Young children cannot undergo gender reassignment surgery of any form in the UK.
And with one very tightly defined exception, the NHS does not allow any gender reassignment surgery to take place on children (individuals under the age of 18).
Despite this, mainstream media are keen to present this as a significant issue in respect of trans children:
- advertising a Newsnight debate on Trans Kids in January 2017, a tweet sent out via the account of Newsnight presenter Emily Maitlis promoted the key debate as being whether transgender primary school kids should receive surgery (although following multiple complaints, this was deleted)
- in April 2019 children’s author Jacqueline Wilson expressed “concerns” about young trans children having bits lopped off – though does not cite any instances of this happening
- surgery before physical development has taken place – whether due to a conventional puberty or through hormonal intervention – is almost always inappropriate and risky and is not endorsed by best practitioners
- mastectomy at age 17 or above is permitted: however, any individual opting for this procedure would have to demonstrate both that they are competent to make such a decision and that they fully understood the implications of it.
Despite very clear guidelines for what may happen in the UK, concern narratives are fed by a steady drip of “horror stories” from overseas. Of these, a proportion appear to be wholly fictional: and some (primarily in the United States) reflect the operation of very different systems from those in the UK.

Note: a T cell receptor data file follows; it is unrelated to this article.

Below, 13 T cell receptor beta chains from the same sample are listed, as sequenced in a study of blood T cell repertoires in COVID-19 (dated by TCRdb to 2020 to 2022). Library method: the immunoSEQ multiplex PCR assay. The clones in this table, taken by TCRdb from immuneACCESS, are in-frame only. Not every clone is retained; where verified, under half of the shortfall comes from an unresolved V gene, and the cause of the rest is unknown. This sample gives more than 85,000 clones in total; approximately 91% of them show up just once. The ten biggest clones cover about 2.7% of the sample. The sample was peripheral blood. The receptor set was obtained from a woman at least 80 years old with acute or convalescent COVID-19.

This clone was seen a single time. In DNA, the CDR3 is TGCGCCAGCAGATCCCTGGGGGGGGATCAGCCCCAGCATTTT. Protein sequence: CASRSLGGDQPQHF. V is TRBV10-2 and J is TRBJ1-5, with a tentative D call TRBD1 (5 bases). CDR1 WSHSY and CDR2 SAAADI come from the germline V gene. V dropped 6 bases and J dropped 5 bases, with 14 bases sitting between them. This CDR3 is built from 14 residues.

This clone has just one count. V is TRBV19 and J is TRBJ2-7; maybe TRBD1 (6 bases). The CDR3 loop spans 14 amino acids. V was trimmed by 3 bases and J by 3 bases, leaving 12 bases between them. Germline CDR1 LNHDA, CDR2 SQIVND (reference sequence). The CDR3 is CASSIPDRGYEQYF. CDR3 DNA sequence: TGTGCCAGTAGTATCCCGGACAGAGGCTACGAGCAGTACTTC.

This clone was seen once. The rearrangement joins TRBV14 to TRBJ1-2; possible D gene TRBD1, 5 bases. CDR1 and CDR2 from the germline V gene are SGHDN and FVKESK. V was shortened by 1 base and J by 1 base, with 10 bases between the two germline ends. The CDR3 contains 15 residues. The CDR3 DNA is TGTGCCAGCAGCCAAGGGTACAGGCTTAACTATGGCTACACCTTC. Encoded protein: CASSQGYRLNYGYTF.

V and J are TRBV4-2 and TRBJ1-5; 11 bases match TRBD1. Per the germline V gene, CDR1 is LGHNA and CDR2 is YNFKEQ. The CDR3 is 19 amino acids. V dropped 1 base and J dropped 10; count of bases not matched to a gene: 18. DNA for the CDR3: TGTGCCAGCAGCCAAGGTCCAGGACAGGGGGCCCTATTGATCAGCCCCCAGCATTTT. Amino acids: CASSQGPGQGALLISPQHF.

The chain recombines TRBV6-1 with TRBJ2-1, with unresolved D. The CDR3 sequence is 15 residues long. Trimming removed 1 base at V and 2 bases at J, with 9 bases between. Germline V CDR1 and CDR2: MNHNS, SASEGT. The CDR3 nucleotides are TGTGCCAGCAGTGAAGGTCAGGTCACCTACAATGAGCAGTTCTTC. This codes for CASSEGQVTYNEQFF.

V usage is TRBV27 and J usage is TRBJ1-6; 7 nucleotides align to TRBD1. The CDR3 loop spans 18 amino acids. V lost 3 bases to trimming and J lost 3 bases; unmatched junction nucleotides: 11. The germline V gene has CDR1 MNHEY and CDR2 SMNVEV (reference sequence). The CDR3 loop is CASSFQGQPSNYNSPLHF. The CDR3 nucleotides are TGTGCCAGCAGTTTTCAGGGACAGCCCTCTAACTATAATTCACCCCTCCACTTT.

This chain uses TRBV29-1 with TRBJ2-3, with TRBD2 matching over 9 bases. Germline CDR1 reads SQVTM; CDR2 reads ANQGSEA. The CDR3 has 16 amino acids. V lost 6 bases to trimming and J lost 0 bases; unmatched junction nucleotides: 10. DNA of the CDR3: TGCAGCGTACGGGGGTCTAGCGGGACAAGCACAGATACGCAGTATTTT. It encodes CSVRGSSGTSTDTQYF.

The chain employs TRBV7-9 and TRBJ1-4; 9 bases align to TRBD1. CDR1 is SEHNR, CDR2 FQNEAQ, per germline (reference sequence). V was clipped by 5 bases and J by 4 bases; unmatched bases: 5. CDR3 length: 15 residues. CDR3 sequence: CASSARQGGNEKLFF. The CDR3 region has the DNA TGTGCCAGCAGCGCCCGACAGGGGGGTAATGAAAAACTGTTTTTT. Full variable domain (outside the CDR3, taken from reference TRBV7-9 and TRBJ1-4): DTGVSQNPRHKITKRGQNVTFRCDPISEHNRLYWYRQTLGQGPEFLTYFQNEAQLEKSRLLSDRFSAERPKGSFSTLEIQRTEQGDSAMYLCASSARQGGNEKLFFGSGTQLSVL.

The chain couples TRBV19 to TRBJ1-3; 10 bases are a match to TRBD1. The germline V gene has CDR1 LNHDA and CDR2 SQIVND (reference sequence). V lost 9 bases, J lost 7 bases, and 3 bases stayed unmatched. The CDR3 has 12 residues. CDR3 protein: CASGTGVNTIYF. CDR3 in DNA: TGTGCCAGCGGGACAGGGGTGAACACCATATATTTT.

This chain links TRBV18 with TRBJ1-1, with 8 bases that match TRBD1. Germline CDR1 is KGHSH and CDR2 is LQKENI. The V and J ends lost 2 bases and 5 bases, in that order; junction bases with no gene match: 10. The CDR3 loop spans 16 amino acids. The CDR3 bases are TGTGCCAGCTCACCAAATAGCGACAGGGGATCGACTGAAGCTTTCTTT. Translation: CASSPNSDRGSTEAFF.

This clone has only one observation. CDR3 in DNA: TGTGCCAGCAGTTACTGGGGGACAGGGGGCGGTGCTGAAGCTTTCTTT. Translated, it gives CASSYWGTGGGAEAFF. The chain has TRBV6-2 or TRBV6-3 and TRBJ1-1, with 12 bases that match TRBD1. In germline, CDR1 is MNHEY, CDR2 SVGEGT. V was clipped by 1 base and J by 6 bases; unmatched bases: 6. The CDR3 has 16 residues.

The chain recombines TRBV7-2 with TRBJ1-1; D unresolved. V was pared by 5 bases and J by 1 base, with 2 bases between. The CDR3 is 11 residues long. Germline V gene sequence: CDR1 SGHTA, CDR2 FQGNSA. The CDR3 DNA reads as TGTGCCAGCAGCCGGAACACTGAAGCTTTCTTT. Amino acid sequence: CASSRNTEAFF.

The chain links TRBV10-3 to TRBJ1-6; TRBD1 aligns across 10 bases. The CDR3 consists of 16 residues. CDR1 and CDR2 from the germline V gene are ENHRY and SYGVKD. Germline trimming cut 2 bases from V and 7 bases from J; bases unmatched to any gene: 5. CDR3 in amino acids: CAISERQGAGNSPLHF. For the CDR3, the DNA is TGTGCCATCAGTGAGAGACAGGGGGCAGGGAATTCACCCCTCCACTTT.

In the US, for instance, access to surgical intervention is primarily linked to ability to pay, which is closely linked to what Insurance companies consider justified, and the notion of informed consent, not just for transition-related procedures, but for all, is paramount. In addition, as best we understand it, laws, and therefore the rules governing surgery, vary on a State by State basis.
There exists one area where children have been regularly operated on in order to make them conform to gender stereotype: and this is where a child is intersex and presents, at birth, with ambiguous gender characteristics. It has been common practice both in the UK and in many other countries for the medical profession to intervene surgically in order to “normalise” such children – even where no medical need for such intervention exists.
There are also many instances of such interventions then being covered up through the removal of details from medical notes. It goes without saying that such a practice is unethical and in some circumstances can be dangerous for the individual concerned: many individuals who have been subject to such intervention have suffered lifelong adverse consequences as a result, including incontinence and chronic pain; yet they have had to engage in major battles with the Health Services before medical professionals will even admit to what has been done.
While this site is primarily focused on trans people – and intersex is NOT transgender – we are more than happy to substantiate the above claims by putting individuals in touch with intersex victims of this treatment.
We also note that those who appear most concerned with what is almost entirely a non-issue in the UK, of operations being carried out on trans children, are for the most part silent on the issue of non-consensual surgery being performed on intersex children – some aged only a few months old at the time.